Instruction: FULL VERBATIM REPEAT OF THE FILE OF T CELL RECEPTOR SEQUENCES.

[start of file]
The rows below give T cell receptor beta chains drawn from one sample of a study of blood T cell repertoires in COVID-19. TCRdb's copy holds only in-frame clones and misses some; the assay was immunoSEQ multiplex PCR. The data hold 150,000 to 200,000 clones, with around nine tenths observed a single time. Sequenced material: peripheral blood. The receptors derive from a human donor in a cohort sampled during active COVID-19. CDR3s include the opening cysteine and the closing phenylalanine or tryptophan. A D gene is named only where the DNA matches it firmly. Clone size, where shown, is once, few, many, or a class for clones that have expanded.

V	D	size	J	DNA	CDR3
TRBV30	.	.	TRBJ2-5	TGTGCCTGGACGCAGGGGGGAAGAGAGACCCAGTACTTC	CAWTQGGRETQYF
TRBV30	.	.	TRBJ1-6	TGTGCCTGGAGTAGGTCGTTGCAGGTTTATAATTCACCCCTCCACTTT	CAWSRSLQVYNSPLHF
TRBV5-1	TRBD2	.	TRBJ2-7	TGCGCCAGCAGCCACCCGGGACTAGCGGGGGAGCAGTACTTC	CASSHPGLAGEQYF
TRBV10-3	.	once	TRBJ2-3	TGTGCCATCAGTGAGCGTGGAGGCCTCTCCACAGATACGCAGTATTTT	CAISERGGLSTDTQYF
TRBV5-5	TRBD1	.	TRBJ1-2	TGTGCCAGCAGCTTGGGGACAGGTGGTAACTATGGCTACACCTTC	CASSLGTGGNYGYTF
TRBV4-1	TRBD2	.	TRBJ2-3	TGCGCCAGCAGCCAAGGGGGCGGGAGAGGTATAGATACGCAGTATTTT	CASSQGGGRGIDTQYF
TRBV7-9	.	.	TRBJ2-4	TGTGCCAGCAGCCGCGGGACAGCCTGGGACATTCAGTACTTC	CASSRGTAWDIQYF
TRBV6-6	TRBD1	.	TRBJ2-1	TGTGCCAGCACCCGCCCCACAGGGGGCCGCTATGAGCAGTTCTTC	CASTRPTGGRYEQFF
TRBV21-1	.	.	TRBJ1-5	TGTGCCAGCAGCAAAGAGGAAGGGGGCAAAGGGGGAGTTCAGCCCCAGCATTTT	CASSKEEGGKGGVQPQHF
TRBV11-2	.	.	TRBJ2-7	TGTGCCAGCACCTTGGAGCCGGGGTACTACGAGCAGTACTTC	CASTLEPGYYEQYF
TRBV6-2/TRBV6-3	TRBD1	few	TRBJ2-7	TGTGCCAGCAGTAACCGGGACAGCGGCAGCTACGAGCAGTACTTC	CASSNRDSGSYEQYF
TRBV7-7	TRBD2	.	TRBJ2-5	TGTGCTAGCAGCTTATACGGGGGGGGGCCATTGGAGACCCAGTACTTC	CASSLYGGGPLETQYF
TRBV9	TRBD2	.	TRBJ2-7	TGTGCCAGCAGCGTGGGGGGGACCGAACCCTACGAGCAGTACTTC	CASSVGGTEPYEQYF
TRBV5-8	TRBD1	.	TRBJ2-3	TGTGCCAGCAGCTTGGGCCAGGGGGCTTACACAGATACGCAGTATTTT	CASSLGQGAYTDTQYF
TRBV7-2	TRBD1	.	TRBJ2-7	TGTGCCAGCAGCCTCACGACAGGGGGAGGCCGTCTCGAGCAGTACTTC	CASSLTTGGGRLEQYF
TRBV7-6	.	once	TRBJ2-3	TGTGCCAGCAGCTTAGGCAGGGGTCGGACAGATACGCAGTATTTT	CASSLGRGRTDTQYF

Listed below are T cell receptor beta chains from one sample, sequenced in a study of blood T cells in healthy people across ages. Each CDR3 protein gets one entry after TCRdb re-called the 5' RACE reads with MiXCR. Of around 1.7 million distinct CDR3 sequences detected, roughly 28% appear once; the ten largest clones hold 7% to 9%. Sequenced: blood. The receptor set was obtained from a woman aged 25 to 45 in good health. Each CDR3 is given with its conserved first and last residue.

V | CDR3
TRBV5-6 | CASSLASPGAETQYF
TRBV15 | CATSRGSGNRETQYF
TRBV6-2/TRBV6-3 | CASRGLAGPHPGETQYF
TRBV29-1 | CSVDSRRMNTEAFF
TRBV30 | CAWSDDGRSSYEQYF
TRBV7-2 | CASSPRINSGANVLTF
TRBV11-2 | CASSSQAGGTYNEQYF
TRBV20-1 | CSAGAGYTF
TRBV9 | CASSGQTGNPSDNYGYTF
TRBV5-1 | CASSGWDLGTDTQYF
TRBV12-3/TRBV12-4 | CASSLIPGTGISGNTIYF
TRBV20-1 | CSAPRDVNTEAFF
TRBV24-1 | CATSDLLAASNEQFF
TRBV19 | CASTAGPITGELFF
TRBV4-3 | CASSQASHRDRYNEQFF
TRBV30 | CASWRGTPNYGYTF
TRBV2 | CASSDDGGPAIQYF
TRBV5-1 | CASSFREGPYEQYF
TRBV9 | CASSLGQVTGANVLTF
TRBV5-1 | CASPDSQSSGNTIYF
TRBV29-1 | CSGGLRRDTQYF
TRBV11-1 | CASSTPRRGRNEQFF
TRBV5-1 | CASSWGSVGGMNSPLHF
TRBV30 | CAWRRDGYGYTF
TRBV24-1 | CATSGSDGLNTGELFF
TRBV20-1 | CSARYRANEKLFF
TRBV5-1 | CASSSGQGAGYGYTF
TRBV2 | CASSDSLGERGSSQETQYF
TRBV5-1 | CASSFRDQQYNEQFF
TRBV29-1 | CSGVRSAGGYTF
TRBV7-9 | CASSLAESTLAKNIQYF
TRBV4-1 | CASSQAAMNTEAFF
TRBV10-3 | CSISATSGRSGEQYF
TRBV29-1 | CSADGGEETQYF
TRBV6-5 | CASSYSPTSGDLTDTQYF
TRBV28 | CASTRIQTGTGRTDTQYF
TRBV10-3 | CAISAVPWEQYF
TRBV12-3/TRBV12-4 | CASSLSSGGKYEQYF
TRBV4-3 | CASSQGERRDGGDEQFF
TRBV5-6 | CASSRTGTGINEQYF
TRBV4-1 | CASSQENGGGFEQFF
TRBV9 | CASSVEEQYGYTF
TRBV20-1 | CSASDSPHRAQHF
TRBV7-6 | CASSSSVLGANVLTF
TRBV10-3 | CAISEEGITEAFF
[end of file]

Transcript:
The rows below give T cell receptor beta chains drawn from one sample of a study of blood T cell repertoires in COVID-19. TCRdb's copy holds only in-frame clones and misses some; the assay was immunoSEQ multiplex PCR. The data hold 150,000 to 200,000 clones, with around nine tenths observed a single time. Sequenced material: peripheral blood. The receptors derive from a human donor in a cohort sampled during active COVID-19. CDR3s include the opening cysteine and the closing phenylalanine or tryptophan. A D gene is named only where the DNA matches it firmly. Clone size, where shown, is once, few, many, or a class for clones that have expanded.

V	D	size	J	DNA	CDR3
TRBV30	.	.	TRBJ2-5	TGTGCCTGGACGCAGGGGGGAAGAGAGACCCAGTACTTC	CAWTQGGRETQYF
TRBV30	.	.	TRBJ1-6	TGTGCCTGGAGTAGGTCGTTGCAGGTTTATAATTCACCCCTCCACTTT	CAWSRSLQVYNSPLHF
TRBV5-1	TRBD2	.	TRBJ2-7	TGCGCCAGCAGCCACCCGGGACTAGCGGGGGAGCAGTACTTC	CASSHPGLAGEQYF
TRBV10-3	.	once	TRBJ2-3	TGTGCCATCAGTGAGCGTGGAGGCCTCTCCACAGATACGCAGTATTTT	CAISERGGLSTDTQYF
TRBV5-5	TRBD1	.	TRBJ1-2	TGTGCCAGCAGCTTGGGGACAGGTGGTAACTATGGCTACACCTTC	CASSLGTGGNYGYTF
TRBV4-1	TRBD2	.	TRBJ2-3	TGCGCCAGCAGCCAAGGGGGCGGGAGAGGTATAGATACGCAGTATTTT	CASSQGGGRGIDTQYF
TRBV7-9	.	.	TRBJ2-4	TGTGCCAGCAGCCGCGGGACAGCCTGGGACATTCAGTACTTC	CASSRGTAWDIQYF
TRBV6-6	TRBD1	.	TRBJ2-1	TGTGCCAGCACCCGCCCCACAGGGGGCCGCTATGAGCAGTTCTTC	CASTRPTGGRYEQFF
TRBV21-1	.	.	TRBJ1-5	TGTGCCAGCAGCAAAGAGGAAGGGGGCAAAGGGGGAGTTCAGCCCCAGCATTTT	CASSKEEGGKGGVQPQHF
TRBV11-2	.	.	TRBJ2-7	TGTGCCAGCACCTTGGAGCCGGGGTACTACGAGCAGTACTTC	CASTLEPGYYEQYF
TRBV6-2/TRBV6-3	TRBD1	few	TRBJ2-7	TGTGCCAGCAGTAACCGGGACAGCGGCAGCTACGAGCAGTACTTC	CASSNRDSGSYEQYF
TRBV7-7	TRBD2	.	TRBJ2-5	TGTGCTAGCAGCTTATACGGGGGGGGGCCATTGGAGACCCAGTACTTC	CASSLYGGGPLETQYF
TRBV9	TRBD2	.	TRBJ2-7	TGTGCCAGCAGCGTGGGGGGGACCGAACCCTACGAGCAGTACTTC	CASSVGGTEPYEQYF
TRBV5-8	TRBD1	.	TRBJ2-3	TGTGCCAGCAGCTTGGGCCAGGGGGCTTACACAGATACGCAGTATTTT	CASSLGQGAYTDTQYF
TRBV7-2	TRBD1	.	TRBJ2-7	TGTGCCAGCAGCCTCACGACAGGGGGAGGCCGTCTCGAGCAGTACTTC	CASSLTTGGGRLEQYF
TRBV7-6	.	once	TRBJ2-3	TGTGCCAGCAGCTTAGGCAGGGGTCGGACAGATACGCAGTATTTT	CASSLGRGRTDTQYF

Listed below are T cell receptor beta chains from one sample, sequenced in a study of blood T cells in healthy people across ages. Each CDR3 protein gets one entry after TCRdb re-called the 5' RACE reads with MiXCR. Of around 1.7 million distinct CDR3 sequences detected, roughly 28% appear once; the ten largest clones hold 7% to 9%. Sequenced: blood. The receptor set was obtained from a woman aged 25 to 45 in good health. Each CDR3 is given with its conserved first and last residue.

V | CDR3
TRBV5-6 | CASSLASPGAETQYF
TRBV15 | CATSRGSGNRETQYF
TRBV6-2/TRBV6-3 | CASRGLAGPHPGETQYF
TRBV29-1 | CSVDSRRMNTEAFF
TRBV30 | CAWSDDGRSSYEQYF
TRBV7-2 | CASSPRINSGANVLTF
TRBV11-2 | CASSSQAGGTYNEQYF
TRBV20-1 | CSAGAGYTF
TRBV9 | CASSGQTGNPSDNYGYTF
TRBV5-1 | CASSGWDLGTDTQYF
TRBV12-3/TRBV12-4 | CASSLIPGTGISGNTIYF
TRBV20-1 | CSAPRDVNTEAFF
TRBV24-1 | CATSDLLAASNEQFF
TRBV19 | CASTAGPITGELFF
TRBV4-3 | CASSQASHRDRYNEQFF
TRBV30 | CASWRGTPNYGYTF
TRBV2 | CASSDDGGPAIQYF
TRBV5-1 | CASSFREGPYEQYF
TRBV9 | CASSLGQVTGANVLTF
TRBV5-1 | CASPDSQSSGNTIYF
TRBV29-1 | CSGGLRRDTQYF
TRBV11-1 | CASSTPRRGRNEQFF
TRBV5-1 | CASSWGSVGGMNSPLHF
TRBV30 | CAWRRDGYGYTF
TRBV24-1 | CATSGSDGLNTGELFF
TRBV20-1 | CSARYRANEKLFF
TRBV5-1 | CASSSGQGAGYGYTF
TRBV2 | CASSDSLGERGSSQETQYF
TRBV5-1 | CASSFRDQQYNEQFF
TRBV29-1 | CSGVRSAGGYTF
TRBV7-9 | CASSLAESTLAKNIQYF
TRBV4-1 | CASSQAAMNTEAFF
TRBV10-3 | CSISATSGRSGEQYF
TRBV29-1 | CSADGGEETQYF
TRBV6-5 | CASSYSPTSGDLTDTQYF
TRBV28 | CASTRIQTGTGRTDTQYF
TRBV10-3 | CAISAVPWEQYF
TRBV12-3/TRBV12-4 | CASSLSSGGKYEQYF
TRBV4-3 | CASSQGERRDGGDEQFF
TRBV5-6 | CASSRTGTGINEQYF
TRBV4-1 | CASSQENGGGFEQFF
TRBV9 | CASSVEEQYGYTF
TRBV20-1 | CSASDSPHRAQHF
TRBV7-6 | CASSSSVLGANVLTF
TRBV10-3 | CAISEEGITEAFF